Mertz at oncology.wisc.edu
Mon Feb 19 13:17:43 EST 2001
>My university is attempting to foist a corporate model for performance
>evaluations on the faculty. This involves identifying our
>accountabilities, setting goals and objectives and the like. Now I agee
>that some of this is useful and those of us that are or were on the
>tenure-track are very familiar with this stuff. As faculty we all probably
>do this almost all the time without thinking too much about it or even
>writing it down. But we are not selling x widgets in y amount of time or
>bringing product a to market by date z. It's the corporate contex and
>language that is so disturbing. Another problem is that the executive on
>loan from a major US corporation probably never read the faculty
>handbook. Have any of you out there, especially in North America,
>encountered this before? If so what did you do about it?
Yes, corporate models are occurring here at the University of Wisconsin as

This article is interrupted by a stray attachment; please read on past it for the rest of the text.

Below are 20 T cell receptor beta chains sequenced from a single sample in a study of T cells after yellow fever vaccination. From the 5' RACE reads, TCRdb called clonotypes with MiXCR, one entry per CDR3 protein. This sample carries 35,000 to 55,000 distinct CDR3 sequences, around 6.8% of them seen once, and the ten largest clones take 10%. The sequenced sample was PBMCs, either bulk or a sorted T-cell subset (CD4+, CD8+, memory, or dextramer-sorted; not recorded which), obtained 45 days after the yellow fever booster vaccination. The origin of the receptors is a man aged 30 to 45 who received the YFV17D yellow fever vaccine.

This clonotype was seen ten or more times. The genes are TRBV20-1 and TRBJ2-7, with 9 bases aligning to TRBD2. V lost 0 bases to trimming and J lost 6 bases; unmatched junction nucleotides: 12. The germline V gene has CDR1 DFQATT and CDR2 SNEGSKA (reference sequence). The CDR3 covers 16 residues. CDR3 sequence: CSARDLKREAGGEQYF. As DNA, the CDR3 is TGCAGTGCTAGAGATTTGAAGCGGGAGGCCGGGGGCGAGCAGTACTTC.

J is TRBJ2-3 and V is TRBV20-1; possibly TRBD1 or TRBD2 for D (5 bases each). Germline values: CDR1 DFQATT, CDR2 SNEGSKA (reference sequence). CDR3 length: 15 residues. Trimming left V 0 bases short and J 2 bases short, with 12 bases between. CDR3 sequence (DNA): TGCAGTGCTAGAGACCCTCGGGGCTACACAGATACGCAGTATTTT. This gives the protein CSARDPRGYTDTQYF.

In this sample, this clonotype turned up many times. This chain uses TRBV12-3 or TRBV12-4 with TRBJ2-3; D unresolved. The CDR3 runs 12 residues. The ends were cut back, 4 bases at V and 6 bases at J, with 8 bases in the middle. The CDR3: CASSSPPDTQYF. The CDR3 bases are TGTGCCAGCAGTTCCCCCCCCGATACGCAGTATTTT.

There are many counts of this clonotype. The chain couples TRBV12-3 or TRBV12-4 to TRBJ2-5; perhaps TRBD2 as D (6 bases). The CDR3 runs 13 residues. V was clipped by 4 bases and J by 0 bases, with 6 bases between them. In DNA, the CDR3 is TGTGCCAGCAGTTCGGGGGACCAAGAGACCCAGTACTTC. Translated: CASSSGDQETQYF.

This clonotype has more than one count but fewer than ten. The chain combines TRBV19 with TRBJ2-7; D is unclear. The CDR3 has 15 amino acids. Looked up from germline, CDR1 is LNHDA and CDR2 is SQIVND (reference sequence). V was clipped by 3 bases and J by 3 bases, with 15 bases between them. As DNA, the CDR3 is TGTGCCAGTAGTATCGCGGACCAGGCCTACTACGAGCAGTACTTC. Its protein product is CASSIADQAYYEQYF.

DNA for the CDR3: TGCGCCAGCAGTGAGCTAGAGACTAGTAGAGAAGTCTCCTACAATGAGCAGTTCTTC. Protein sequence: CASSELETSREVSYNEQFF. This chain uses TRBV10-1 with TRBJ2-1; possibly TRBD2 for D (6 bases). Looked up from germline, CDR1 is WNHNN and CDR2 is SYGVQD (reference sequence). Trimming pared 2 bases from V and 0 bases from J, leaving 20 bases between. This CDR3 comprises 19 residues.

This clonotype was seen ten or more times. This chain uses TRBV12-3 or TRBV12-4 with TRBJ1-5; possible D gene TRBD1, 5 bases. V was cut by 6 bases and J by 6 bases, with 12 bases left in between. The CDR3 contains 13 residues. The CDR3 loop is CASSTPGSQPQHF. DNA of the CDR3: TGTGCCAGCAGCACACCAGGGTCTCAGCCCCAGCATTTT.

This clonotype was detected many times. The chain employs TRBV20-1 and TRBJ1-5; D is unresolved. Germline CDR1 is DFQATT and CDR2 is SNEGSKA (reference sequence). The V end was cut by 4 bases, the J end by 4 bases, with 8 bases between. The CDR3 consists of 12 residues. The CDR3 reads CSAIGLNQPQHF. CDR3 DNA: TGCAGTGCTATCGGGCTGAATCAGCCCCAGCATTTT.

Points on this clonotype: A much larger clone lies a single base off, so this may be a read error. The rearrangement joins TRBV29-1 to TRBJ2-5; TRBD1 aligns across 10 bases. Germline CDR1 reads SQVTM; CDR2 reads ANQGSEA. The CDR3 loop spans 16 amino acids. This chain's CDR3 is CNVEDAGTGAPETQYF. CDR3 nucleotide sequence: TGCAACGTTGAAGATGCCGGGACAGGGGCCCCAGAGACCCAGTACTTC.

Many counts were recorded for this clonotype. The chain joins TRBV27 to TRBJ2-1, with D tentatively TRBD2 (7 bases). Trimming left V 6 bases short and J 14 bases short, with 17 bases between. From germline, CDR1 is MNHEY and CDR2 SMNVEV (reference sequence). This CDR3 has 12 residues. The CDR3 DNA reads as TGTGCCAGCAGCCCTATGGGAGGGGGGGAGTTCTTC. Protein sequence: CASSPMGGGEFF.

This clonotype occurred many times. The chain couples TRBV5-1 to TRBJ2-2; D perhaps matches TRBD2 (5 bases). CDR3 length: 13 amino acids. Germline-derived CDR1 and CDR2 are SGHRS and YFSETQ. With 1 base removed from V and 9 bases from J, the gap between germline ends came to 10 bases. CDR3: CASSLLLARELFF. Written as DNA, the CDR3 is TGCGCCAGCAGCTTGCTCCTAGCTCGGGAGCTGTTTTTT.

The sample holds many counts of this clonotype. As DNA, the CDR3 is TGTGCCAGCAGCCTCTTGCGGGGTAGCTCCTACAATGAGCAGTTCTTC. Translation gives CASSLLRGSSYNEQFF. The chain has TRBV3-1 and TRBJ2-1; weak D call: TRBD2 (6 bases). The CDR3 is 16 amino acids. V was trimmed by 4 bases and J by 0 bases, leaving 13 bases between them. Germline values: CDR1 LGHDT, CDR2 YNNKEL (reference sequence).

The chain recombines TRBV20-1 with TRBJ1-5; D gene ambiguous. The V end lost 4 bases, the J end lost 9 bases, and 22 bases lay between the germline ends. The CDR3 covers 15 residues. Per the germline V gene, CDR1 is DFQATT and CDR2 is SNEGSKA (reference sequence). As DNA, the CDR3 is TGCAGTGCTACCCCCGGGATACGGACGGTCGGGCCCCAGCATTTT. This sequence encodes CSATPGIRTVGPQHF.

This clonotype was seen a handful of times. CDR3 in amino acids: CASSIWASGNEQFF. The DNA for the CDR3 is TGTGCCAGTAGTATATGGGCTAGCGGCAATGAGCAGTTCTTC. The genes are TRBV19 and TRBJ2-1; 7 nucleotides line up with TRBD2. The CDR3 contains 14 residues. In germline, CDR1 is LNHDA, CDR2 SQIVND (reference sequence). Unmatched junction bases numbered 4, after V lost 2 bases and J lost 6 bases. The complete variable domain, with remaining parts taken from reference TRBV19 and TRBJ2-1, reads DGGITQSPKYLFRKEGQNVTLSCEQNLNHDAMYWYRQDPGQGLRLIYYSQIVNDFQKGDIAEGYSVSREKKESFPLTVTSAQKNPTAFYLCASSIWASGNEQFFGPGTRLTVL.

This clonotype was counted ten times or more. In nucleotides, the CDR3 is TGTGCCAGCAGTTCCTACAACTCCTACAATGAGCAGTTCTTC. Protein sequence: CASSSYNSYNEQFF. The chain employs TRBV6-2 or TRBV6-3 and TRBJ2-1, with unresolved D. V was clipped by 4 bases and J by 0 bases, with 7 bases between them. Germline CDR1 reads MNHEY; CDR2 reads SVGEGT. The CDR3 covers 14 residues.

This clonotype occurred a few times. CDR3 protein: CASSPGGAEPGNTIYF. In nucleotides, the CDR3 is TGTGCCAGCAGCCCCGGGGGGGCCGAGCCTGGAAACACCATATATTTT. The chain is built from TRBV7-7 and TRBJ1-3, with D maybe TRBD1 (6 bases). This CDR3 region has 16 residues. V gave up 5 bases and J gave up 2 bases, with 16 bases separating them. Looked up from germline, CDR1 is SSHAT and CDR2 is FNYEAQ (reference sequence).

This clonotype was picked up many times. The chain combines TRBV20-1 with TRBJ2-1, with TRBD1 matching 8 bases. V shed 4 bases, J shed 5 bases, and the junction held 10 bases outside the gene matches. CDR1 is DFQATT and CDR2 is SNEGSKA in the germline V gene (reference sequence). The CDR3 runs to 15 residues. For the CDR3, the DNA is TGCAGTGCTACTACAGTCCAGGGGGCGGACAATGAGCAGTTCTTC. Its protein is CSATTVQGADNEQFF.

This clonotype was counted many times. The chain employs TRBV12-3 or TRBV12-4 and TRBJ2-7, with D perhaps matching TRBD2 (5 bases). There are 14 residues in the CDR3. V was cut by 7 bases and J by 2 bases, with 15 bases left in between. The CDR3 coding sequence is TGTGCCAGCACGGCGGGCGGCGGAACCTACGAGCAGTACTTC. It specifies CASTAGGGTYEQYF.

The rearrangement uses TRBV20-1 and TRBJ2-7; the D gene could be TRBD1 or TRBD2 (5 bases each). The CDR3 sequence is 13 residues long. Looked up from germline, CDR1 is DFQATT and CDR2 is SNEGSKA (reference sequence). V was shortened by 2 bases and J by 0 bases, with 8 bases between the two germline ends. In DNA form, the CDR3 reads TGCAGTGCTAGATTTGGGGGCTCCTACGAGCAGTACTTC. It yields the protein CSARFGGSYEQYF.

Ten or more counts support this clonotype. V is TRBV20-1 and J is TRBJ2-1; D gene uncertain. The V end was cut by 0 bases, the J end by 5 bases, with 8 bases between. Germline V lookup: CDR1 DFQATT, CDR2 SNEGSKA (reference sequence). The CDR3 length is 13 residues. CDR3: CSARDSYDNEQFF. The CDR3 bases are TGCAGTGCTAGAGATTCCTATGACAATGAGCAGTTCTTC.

well. Annual "merit raises" (which are actually our real raises since "base
adjustments" for inflation rarely keep pace with inflation) are determined
based upon a variety of quantifiable factors including number of
publications, amount of extramural funding, number of students in lab,
number of invitations to speak at meetings, etc. Note that most of these
factors favor men: women on average publish only 2/3rds as many papers as
men even though their total impact is as great, women tend to request less
money on grants, women tend to prefer smaller size research groups, women
are grossly underrepresented as speakers at meetings because of the "old
boys" network, etc. Then, people wonder why women end up with significantly
The UW-Madison Medical School has also adapted a corporate-based model for
allocation of funds back to departments. Again, the criteria used are
highly biased - in this case in favor of clinicians at the expense of basic
researches. M.D.s are given lots of credit for bringing in patient fees and
teaching residents and medical students. Ph.D.s are given little credit for
bringing in extramural grants and teaching and mentoring graduate students.
Undergraduate teaching and research isn't even included in the formula!
Where do they think their future medical students and clinician-researchers
are going to come from? With medical schools having to compete with HMOs,
things are likely only going to get worse in the future. Suggestions welcome.
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